Nov 8             Lesson Planning Time; How do we keep it reasonable? One of the most difficult challenges for new teachers is the incredible amount of time we spend planning lessons. What’s reasonable?  How do we streamline the process and use the time we spend more efficiently?  It can’t be a simple as developing a repertoire of lessons, because every class and every student is different.  Bring your issues, experiences, questions and ideas.

 Dec 13           Holiday Party + SMILE: Setting sustainable goals for ourselves.  We have high expectations for ourselves and for our students.  At times we want to do more AND simultaneously, we feel overwhelmed. The SMILE approach was developed by Josette Leblanc, a reflective teacher trainer who focuses on self-compassion for teachers.

 Where & When:  We meet at 6:30 for social/snacks, and the workshop is 7-9pm.  Address:  93 Larkspur, San Rafael, California, upstairs in the “86 Building,” which is across the parking lot from the Canal Alliance main office.

Bring a snack or beverage to share.

Everyone is welcome!

For more Information:

Learning Strategies and Reflection for my Adult Beginner Students

This semester, teaching at the Canal Alliance in San Rafael, CA, I’ve undertaken a small Action Research project.  This is a report on the first few weeks.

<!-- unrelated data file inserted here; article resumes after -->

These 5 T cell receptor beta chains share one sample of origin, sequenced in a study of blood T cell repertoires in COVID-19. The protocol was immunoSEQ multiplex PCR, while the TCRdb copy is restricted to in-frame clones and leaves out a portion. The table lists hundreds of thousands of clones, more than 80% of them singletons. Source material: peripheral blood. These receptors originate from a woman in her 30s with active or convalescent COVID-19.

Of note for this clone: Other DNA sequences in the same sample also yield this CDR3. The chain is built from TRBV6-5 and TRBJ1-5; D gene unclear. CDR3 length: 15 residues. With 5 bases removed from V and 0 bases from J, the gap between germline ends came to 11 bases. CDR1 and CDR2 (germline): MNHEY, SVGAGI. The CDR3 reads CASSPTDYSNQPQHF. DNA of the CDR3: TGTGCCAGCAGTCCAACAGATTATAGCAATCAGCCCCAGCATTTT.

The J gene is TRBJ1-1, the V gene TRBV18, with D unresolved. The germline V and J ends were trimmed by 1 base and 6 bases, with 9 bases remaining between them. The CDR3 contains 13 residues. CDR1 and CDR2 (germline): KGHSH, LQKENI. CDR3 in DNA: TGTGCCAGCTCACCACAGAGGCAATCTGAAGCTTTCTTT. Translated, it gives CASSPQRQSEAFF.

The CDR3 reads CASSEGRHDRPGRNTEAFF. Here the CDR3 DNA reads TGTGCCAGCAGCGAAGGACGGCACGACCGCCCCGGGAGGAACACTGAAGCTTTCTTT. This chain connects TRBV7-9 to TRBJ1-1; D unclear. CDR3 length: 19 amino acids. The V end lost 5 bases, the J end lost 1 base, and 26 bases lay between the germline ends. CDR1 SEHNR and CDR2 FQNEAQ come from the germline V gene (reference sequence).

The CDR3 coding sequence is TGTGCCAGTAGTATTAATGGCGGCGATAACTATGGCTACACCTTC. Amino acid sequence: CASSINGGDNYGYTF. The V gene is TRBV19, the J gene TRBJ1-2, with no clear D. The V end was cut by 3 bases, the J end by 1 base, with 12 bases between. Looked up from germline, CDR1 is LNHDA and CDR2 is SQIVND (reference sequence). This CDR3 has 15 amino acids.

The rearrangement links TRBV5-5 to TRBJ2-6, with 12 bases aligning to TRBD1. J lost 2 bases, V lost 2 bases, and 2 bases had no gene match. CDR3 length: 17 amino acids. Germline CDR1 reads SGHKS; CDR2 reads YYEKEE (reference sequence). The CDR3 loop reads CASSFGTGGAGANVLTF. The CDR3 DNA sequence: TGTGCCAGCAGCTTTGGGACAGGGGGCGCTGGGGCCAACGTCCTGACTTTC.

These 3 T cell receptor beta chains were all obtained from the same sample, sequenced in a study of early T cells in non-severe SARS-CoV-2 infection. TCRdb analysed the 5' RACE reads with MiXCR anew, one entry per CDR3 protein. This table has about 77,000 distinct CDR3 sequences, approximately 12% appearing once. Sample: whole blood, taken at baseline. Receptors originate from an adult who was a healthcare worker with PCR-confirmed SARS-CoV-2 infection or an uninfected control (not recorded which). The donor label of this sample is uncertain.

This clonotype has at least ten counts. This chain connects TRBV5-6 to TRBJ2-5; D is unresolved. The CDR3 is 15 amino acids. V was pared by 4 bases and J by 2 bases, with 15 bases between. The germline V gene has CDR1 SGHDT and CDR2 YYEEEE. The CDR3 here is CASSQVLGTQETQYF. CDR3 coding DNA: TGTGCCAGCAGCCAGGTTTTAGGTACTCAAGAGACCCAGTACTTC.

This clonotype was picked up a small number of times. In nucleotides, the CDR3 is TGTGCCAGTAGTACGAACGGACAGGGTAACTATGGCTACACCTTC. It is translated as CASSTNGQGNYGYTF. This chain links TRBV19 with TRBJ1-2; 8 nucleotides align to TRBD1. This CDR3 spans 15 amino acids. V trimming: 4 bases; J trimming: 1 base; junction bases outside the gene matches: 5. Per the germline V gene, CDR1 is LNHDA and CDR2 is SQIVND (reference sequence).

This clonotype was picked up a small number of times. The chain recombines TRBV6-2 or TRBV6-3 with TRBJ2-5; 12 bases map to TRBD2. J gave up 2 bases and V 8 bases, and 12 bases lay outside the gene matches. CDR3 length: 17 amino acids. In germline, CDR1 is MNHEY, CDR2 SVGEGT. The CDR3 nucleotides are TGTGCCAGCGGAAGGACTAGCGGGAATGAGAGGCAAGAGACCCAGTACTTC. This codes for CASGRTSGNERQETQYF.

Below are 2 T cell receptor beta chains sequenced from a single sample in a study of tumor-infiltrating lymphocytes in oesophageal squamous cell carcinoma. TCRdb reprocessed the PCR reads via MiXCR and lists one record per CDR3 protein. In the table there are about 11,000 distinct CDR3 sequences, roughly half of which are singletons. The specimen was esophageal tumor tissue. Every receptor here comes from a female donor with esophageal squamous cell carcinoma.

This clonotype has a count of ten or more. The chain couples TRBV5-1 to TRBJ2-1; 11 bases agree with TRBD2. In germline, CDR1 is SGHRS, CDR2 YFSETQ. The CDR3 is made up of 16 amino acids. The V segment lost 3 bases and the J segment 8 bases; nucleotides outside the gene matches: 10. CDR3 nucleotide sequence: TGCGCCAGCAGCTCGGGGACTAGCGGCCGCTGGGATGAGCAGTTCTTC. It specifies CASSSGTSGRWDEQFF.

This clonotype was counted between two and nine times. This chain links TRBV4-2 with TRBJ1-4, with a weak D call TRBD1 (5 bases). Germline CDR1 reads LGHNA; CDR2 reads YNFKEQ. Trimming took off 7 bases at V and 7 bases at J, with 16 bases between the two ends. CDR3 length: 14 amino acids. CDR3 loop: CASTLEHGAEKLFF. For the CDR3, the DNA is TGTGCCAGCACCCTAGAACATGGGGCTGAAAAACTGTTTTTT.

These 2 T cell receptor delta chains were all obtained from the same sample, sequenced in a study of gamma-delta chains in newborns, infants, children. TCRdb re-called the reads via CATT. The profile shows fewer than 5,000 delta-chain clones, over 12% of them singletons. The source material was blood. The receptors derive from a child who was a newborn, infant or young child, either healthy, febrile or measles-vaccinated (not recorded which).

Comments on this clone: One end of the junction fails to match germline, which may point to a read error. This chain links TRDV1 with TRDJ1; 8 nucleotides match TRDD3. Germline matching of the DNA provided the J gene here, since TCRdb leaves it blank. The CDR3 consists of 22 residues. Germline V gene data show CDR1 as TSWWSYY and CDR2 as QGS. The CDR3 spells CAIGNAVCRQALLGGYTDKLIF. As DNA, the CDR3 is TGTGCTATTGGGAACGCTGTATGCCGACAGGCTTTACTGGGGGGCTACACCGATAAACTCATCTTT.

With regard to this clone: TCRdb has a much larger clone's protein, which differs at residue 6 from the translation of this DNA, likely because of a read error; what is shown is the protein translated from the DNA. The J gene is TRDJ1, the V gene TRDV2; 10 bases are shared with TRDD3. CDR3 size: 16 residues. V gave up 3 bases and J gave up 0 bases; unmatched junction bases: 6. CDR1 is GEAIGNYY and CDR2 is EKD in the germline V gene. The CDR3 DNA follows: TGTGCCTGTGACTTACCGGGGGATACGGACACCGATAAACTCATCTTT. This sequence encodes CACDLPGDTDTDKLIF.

The Challenge:

For years I’ve been frustrated by the fact that so many of my adult low-beginner ESL students don’t have learning strategies.  They don’t seem to know what they must do to learn.  For example, when I launch a five minute pairs speaking activity, practicing a dialogue with a partner, they will do it just once, and then sit and wait for me to call the class back to order and move on to the next thing. As I see it, they are wasting a precious opportunity to practice and internalize the material by changing roles or substituting target language, and practicing the dialogue again and again.

Dialogue on board

Profile of the Students

It’s not that they aren’t motivated to learn.  I have over thirty students, who are mostly Guatemalans in their twenties, young men and a few women. They work hard during the day, often doing demanding, physical labor, and then come to an 8-10 pm class twice a week.  Clearly they want to learn English.